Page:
Visitors to the Tate Modern’s latest Turbine Hall installation will need to use the sense perhaps least associated with art galleries: smell.
Upon entering the hall, where helium-filed robots drift overhead, they will be exposed to historic “scentscapes” that take them back to a pre-human world and the former power-station’s industrial history. They will not, however, be able to take off their masks to do so.
In Love With the World, by Anicka Yi, a Korean-American artist, consists of floating jellyfish and amoeba-like drones, dubbed “aerobes”, that drift around the cavernous space following flight paths generated by an “artificial life programmme”.
While observing these floating jellies, visitors are exposed to “scentscapes” created by Ms Yi which remind the visitors that they are all sharing a space with the aerobes and link the work to the history of the Tate’s Bankside location, from the age of dinosaurs through to the Romans, the Tudors and the power station’s recent industrial past.
Despite the centrality of smells to the installation, the Tate Modern is maintaining a policy of requiring masks to be worn while in the gallery, although on Monday there was little sign of enforcement, with many visitors in the Turbine Hall unmasked.
A Tate official said the scentscapes had been “created with [the mask policy] in mind”.
Visitors inspect the "aerobes" at the Tate Modern's latest exhibition, In Love With The World …
Credit: Yui Mok/PA
… which is the work of South Korean-born artist Anicka Yi
Credit: Neil Hall/Shutterstock
Among the scentscapes are the machine age, consisting of coal and ozone fragrances, the Precambrian period, with marine scents, and the Cretaceous period, with a vegetal bouquet.
Ms Yi said at a press conference on Monday that she wished to “break free of the binary of [pleasant or unpleasant] and the social conditioning we have around smell”.
While the scentscapes will change from week to week, on Monday visitors were welcomed by Ms Yi’s approximation of the era of cholera’s odour, including “leafy grass and horse sweat”.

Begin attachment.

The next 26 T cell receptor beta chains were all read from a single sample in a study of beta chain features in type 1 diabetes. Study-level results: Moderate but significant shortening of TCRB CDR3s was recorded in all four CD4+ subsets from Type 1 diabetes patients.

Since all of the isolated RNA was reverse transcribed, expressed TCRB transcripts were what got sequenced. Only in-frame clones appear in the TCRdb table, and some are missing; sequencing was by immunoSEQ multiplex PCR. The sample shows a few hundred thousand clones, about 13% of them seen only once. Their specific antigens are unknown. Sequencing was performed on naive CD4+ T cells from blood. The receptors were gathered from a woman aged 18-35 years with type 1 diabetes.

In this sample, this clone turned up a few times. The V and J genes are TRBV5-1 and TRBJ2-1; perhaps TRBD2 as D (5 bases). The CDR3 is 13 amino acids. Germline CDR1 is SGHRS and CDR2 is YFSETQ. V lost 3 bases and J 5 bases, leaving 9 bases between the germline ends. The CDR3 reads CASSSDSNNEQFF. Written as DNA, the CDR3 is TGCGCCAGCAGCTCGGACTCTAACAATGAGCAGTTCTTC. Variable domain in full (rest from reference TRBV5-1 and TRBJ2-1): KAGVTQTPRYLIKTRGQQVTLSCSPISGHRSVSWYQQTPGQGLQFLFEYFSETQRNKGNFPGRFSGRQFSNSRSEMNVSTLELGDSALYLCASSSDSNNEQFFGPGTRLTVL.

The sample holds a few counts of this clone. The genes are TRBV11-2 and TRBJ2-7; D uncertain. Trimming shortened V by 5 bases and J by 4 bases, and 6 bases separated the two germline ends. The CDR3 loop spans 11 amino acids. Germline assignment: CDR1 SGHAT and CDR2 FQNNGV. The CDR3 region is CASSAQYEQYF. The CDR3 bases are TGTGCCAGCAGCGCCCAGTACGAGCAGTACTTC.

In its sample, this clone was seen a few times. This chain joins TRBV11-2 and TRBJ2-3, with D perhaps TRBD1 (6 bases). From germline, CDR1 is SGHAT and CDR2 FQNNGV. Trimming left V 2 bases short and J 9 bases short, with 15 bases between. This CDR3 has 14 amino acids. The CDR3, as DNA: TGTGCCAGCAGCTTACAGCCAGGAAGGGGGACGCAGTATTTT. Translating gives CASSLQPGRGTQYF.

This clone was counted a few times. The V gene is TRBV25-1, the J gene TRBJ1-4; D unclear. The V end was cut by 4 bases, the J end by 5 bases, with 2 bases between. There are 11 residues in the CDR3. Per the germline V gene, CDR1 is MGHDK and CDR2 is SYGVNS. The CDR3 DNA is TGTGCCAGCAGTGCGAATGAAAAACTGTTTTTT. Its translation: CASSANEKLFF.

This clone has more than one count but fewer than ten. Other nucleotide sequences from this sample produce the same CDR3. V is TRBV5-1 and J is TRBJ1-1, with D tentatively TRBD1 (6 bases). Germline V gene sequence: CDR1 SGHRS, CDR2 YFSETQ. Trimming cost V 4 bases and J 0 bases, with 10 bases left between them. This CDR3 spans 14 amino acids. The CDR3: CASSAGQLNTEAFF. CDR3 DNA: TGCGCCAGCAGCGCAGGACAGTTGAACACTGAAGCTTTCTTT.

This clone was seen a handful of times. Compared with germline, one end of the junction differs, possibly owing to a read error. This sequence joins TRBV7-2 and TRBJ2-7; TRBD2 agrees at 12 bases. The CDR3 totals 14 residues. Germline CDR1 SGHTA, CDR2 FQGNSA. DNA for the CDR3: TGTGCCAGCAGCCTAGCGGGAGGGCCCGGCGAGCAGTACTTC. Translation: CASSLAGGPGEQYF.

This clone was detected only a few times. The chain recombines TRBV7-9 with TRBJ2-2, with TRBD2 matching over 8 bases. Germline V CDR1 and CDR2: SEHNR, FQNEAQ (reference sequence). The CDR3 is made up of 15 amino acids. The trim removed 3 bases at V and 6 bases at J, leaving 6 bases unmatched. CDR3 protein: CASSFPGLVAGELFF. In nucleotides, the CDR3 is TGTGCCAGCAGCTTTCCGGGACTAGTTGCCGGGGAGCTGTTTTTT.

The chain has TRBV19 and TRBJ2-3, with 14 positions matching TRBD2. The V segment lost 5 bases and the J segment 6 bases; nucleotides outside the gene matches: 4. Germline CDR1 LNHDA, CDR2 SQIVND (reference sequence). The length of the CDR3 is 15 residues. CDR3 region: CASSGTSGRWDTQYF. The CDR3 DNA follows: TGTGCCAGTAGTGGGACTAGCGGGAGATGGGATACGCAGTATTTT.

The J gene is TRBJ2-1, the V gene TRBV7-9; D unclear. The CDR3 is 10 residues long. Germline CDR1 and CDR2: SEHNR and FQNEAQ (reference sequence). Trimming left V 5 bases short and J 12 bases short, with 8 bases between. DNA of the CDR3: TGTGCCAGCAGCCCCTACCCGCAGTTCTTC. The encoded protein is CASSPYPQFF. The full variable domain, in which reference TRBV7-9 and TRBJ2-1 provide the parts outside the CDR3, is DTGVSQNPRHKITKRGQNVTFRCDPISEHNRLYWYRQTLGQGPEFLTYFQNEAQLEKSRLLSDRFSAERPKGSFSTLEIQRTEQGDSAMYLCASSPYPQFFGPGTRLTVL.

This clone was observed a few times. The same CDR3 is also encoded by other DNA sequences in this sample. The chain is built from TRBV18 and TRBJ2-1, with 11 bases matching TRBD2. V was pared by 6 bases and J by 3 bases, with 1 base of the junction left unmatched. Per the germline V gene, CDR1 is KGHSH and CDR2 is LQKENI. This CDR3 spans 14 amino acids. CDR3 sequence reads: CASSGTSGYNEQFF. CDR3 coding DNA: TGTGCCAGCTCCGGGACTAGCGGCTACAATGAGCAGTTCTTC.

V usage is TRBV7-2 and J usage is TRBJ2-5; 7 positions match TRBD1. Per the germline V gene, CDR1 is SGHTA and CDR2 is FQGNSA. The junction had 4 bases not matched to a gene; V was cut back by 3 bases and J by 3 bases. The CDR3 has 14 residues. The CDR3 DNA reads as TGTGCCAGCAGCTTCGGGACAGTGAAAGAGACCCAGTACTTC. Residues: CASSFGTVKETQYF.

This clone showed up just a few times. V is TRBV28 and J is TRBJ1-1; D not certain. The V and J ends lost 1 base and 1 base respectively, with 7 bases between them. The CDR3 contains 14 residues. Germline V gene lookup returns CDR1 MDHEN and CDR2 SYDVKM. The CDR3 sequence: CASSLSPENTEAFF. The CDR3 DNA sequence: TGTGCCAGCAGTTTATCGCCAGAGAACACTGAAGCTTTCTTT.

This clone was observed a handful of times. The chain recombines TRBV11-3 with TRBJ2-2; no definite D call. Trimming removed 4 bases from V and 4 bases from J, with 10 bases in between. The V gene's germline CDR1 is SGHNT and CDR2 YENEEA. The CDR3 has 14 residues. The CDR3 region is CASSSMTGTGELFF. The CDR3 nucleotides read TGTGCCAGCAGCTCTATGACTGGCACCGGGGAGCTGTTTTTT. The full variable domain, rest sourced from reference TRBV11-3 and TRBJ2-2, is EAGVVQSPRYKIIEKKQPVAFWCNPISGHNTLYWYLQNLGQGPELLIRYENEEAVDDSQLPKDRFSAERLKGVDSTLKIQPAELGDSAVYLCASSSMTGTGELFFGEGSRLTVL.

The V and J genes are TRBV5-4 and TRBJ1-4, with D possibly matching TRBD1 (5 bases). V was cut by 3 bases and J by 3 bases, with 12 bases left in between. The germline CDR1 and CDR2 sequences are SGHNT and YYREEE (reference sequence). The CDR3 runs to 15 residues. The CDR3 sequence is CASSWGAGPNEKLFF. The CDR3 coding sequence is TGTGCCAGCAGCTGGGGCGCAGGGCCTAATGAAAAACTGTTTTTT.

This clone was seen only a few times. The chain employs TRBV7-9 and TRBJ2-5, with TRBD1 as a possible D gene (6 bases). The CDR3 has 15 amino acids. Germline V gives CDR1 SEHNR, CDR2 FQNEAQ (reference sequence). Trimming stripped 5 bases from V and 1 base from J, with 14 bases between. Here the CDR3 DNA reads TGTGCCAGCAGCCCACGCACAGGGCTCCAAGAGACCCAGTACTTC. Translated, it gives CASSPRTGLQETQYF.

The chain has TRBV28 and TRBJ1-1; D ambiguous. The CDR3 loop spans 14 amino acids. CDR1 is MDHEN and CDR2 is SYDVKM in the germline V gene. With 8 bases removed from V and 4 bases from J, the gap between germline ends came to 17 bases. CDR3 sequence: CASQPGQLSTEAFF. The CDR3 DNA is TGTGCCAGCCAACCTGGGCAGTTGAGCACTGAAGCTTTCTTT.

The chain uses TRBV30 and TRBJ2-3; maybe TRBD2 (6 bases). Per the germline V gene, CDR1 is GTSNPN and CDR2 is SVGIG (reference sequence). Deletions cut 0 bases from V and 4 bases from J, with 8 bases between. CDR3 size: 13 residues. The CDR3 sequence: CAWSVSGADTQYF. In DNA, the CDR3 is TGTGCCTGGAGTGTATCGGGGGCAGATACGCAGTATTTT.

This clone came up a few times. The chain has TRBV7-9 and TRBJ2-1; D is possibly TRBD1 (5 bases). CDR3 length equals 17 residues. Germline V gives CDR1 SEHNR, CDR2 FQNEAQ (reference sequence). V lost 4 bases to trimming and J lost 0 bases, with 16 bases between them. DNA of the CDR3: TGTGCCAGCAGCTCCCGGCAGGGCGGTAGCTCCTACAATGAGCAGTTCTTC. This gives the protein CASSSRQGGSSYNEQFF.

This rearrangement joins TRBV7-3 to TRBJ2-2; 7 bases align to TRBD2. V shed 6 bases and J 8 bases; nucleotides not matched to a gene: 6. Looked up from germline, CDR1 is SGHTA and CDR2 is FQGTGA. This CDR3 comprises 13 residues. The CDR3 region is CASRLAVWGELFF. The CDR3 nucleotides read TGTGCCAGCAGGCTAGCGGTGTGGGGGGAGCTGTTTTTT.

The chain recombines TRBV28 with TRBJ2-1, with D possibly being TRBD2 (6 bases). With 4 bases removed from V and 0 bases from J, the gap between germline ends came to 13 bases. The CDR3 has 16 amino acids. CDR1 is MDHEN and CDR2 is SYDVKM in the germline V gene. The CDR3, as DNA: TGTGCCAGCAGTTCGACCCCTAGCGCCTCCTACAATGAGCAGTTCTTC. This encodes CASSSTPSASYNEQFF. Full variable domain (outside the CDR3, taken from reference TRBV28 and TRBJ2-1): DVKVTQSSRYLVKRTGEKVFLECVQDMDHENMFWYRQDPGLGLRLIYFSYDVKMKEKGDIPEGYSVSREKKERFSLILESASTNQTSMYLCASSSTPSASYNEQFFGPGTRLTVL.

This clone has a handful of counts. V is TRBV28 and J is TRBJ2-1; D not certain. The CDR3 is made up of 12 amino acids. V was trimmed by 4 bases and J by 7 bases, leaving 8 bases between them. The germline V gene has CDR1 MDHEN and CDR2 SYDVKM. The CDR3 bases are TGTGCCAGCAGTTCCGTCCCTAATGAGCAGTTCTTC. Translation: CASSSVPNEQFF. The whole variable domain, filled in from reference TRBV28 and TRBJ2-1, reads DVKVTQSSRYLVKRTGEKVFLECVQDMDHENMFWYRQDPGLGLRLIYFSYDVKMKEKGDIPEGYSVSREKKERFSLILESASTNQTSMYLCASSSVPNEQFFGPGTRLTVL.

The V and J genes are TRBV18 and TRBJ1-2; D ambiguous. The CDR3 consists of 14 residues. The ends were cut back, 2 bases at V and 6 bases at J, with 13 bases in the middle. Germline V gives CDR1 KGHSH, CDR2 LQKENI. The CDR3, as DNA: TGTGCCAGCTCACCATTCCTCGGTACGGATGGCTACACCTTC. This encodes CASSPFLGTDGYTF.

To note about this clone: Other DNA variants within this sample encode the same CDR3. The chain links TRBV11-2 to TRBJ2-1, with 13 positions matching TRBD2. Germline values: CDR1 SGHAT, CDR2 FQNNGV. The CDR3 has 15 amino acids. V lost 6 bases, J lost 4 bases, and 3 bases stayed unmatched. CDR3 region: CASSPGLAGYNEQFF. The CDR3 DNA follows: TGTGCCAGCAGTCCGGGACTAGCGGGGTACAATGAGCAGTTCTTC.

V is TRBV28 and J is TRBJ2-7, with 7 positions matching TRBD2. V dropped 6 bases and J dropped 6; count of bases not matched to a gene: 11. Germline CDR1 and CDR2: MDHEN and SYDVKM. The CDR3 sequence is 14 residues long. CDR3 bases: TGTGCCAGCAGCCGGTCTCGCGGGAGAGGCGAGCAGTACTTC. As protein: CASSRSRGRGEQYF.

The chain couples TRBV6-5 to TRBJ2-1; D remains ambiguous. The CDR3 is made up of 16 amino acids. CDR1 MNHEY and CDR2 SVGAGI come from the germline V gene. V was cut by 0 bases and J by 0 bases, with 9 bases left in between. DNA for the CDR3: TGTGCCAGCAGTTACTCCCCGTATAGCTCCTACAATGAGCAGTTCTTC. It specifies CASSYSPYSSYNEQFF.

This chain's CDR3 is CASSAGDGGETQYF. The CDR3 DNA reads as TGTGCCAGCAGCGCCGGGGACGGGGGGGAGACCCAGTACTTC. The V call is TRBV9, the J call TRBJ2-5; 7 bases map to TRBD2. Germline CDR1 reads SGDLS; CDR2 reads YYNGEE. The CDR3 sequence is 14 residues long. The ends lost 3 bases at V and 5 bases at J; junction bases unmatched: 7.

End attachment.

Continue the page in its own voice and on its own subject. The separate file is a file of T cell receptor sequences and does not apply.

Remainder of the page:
Ms Yi, who frequently incorporates olfactory elements into her work, has leaned into the context of the pandemic.
Speaking on Monday, she said, “I think it’s a very rich material to unpack, this heightened tension we have around the air we are inhaling.”
Another scentscape consists of the spices used by doctors in the 14th century to ward off the Black Death.
The floating aerobes – whose flight paths are dictated by programming designed to simulate life and which reacts to environmental stimuli such as the heat generated by visitors – are meant to represent independent machine life and are intended to spark a debate over how human beings might relate to “living” machines.
“They are here to hopefully open up that dialectic and expand the conversation, that machines don’t necessarily have to serve us or scare us, in order to coexist with us,” Ms Yi said, adding that there was still time, before artificial intelligence becomes too advanced, for humanity to “align our goals with machines”.
The pre-human scentscapes, such as that from the Jurassic period, are also there, Ms Yi explained, to give the aerobes a sense of ancientness and to “break from our anthropocentric solipsism that’s it’s all about us”.
Her creations take two forms, “xenojellies”, which resemble transparent balloons with coloured tops and gently pulsating tentacles, and “planulae”, a kind of hairy yellow amoeba.
Ms Yi said the original germ of her idea was an “aquarium of machines” filling the hall and that she had opted to give them soft, sea-creature like bodies to counter the traditional view of cold and metallic robots.
The Seoul-born artist, who grew up in the United States, has previously experimented with bacteria and odours. In 2015, as a response to public fear over the West African Ebola crisis, she took bacteria from 100 women and grew them in giant petri dishes for an exhibition. She also developed a scent from the samples, which was dispersed at the gallery.
In 2017, her piece Immigrant Caucus involved insecticide canisters releasing the scent of “Asian women and carpenter ants.”
In Love With The World, part of the Tate’s Hyundai Commissions, runs from October 12 to January 16.